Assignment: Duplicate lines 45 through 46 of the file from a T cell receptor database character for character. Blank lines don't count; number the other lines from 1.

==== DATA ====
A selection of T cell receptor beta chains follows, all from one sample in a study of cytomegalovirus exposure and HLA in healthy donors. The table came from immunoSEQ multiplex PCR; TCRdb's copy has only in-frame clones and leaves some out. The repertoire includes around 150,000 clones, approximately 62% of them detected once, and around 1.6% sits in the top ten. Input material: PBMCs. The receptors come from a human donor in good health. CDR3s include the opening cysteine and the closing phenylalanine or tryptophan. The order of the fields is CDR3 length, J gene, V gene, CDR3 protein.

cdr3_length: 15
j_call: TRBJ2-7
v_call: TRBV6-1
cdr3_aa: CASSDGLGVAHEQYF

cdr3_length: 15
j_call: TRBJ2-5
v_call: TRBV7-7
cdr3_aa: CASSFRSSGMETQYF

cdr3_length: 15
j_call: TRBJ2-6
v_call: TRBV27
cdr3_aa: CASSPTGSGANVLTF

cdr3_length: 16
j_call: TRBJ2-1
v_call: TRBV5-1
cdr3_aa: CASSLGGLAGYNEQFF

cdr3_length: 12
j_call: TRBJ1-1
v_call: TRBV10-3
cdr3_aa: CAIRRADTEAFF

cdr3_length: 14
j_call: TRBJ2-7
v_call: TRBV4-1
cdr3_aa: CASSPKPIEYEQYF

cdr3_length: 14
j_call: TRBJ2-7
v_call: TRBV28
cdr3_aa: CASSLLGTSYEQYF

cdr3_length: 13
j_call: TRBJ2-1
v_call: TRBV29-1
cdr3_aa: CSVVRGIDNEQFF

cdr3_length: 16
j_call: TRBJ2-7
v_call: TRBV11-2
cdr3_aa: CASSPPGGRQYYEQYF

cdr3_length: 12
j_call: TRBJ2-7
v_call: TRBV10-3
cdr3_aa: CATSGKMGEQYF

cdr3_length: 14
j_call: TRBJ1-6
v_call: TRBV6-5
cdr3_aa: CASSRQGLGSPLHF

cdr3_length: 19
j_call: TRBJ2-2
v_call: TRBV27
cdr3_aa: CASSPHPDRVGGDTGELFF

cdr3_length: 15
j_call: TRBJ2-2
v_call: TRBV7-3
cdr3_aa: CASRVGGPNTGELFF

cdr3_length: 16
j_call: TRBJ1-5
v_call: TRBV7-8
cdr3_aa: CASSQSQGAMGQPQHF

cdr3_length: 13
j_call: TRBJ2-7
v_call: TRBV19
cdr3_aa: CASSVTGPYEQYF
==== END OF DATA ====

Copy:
cdr3_aa: CASSRQGLGSPLHF

cdr3_length: 19